With One Small Step, We Can Change The Way The Deaf Watch Films In India

"What's really the point if I miss dialogues like DDLJ's Bade bade desho mein... that's what makes the Bollywood experience no?"

There are many things we take for granted in life. When we go to a nearby multiplex – riding an escalator, climbing the steps inside the auditorium to get to your seat, being able to clearly see the visuals of the ongoing film and also being able to hear the audio, there’s so much we take for granted. And it seems that Bollywood and exhibitors do as well. Does anyone stop in their tracks to wonder about how they can make film-watching a more inclusive experience?

Devanshi Saksena is hard of hearing, but that doesn’t deter her from going to the movies, once every two weeks. The last film she really enjoyed is Ajay Devgn’s Raid – that came out with open subtitles. “I understood all of it and followed the film scene by scene, instead of having to rely on a synopsis by someone else”, she said. She was really looking forward to Alia Bhatt’s Raazi, and was therefore disappointed at the lack of subtitles.

We accompany her for Rishi Kapoor-starrer Mulk, a film she was excited about after reading the glowing reviews. Unfortunately, there are no subtitles here either. “I know only simple Hindi, the language they were speaking (Hindi with a bend of Urdu) made it difficult for me to follow what was going on. On most occasions, I have to look up the film’s plot on Wikipedia during the interval to figure out what’s happening. Sometimes, my friends are sweet enough to type out the gist of a scene every few minutes, on their cellphone,” she tells us after coming out of the Anubhav Sinha film.

Running the NGO Sanket, Tina Saighal has been working towards giving language and literacy to deaf and hard of hearing children. Tina herself, doesn’t like going to the movies calling it a ‘pointless exercise’.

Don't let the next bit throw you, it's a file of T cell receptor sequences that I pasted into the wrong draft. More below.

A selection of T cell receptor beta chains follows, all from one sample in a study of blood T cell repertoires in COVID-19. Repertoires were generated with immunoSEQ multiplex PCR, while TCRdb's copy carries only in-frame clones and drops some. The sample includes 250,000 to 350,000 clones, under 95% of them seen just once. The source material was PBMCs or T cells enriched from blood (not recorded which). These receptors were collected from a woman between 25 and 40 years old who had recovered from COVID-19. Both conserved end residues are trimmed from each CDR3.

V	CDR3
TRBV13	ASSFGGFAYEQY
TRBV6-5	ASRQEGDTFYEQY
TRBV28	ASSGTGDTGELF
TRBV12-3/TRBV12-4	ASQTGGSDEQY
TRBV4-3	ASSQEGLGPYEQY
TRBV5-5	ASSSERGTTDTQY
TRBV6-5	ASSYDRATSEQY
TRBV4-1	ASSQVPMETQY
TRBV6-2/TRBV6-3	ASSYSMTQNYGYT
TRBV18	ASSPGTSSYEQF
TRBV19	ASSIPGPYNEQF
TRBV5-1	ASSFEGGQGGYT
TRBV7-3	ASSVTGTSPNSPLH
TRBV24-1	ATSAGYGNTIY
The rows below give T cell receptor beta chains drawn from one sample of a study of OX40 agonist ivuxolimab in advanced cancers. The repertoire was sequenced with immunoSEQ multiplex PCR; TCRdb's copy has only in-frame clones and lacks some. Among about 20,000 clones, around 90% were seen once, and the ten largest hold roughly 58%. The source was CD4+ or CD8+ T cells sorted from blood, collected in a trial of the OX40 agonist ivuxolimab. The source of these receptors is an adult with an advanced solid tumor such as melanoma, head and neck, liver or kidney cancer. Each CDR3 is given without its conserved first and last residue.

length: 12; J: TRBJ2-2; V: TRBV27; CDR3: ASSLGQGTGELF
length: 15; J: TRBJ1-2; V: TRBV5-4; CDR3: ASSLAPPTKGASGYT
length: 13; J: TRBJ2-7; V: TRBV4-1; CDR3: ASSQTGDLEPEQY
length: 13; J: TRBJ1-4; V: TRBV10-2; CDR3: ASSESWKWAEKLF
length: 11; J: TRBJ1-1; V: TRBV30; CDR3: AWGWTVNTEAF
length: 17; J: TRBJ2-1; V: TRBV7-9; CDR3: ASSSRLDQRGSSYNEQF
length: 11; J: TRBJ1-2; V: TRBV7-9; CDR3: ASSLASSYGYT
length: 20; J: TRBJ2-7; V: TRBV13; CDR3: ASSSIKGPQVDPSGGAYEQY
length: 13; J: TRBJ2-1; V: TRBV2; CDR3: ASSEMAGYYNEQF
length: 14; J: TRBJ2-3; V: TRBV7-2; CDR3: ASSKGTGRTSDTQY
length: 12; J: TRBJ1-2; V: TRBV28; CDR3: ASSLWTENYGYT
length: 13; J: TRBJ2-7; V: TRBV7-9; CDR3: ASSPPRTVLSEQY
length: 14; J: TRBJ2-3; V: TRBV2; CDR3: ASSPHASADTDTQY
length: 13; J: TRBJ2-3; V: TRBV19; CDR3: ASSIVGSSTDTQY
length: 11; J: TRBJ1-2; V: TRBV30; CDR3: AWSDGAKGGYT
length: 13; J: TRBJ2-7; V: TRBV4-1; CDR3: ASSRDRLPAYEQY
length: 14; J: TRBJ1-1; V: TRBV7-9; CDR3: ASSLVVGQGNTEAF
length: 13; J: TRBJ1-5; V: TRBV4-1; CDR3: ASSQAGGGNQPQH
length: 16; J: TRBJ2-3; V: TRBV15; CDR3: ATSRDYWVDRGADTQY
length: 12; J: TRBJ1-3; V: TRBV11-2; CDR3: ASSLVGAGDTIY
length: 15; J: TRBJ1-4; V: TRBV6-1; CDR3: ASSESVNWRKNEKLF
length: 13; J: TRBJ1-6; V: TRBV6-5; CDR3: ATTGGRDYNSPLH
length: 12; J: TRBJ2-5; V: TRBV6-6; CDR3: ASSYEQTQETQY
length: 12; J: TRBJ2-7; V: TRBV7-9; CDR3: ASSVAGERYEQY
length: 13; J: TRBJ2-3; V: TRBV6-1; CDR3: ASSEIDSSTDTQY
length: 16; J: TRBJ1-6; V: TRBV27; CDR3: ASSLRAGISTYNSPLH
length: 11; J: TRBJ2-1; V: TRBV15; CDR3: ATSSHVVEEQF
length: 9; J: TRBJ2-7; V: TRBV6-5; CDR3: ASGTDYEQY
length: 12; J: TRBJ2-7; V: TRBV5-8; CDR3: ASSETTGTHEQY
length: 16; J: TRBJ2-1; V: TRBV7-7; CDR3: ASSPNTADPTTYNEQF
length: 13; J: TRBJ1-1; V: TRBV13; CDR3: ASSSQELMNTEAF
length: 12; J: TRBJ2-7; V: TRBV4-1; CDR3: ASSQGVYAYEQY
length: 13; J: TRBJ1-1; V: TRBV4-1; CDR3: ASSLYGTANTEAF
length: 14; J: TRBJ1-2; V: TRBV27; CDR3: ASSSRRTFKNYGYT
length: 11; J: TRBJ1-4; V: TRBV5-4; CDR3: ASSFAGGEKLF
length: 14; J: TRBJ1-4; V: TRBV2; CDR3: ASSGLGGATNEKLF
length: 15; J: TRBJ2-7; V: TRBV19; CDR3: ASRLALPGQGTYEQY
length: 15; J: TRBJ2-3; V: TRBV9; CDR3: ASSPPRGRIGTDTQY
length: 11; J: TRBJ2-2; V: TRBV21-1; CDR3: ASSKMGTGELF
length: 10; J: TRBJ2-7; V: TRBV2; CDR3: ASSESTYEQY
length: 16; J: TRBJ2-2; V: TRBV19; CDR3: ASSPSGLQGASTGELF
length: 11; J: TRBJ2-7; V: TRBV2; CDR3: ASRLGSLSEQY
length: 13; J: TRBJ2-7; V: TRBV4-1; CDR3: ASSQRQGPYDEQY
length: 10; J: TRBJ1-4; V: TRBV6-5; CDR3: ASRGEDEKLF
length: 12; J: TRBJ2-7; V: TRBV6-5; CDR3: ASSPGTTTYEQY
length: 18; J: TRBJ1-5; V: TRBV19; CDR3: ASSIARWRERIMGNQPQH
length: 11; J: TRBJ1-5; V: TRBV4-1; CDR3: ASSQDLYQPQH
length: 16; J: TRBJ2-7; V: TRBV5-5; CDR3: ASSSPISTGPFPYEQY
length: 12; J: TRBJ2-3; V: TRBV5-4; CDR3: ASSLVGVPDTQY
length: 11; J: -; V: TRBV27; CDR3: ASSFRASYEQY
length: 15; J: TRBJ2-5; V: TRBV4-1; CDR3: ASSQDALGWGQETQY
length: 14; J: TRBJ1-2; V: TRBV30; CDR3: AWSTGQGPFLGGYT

Tina says, “I barely watch 3-4 films a year, the one I know will have closed captions in them for sure. I watched the big releases like Sanju, Padmaavat – that were released with subtitles presumably for the expat audience. I wanted to watch other films like Raazi and Hichki, but couldn’t because no subtitles.”

In the west, people like Tina and Devanshi are ‘helped’ with gizmos like Assistive Listening Devices (ALDs) and/or Subtitle Glasses. So can’t Indian multiplexes adopt the same equipment?

“It’s expensive and cumbersome, and these devices single you out in an auditorium. This might irk some people, and also a lot of us wear glasses that makes wearing additional subtitle texts makes it incredibly uncomfortable. Instead, you can just switch on the subtitle – it’s really that simple,” Tina says. She has been working on making film-watching a more inclusive experience for ‘her people’.

Bollywood producers and exhibitors need to wake up and smell the coffee. It’s really not that hard, just encode the subtitles in your movies and don’t alienate the Devanshis and Tinas among the Bollywood fans.

“What’s really the point if I miss dialogues like Bade bade desho mein… that’s what makes the Bollywood experience,” Tina quips while taking her leave. What a nice way to sum it up!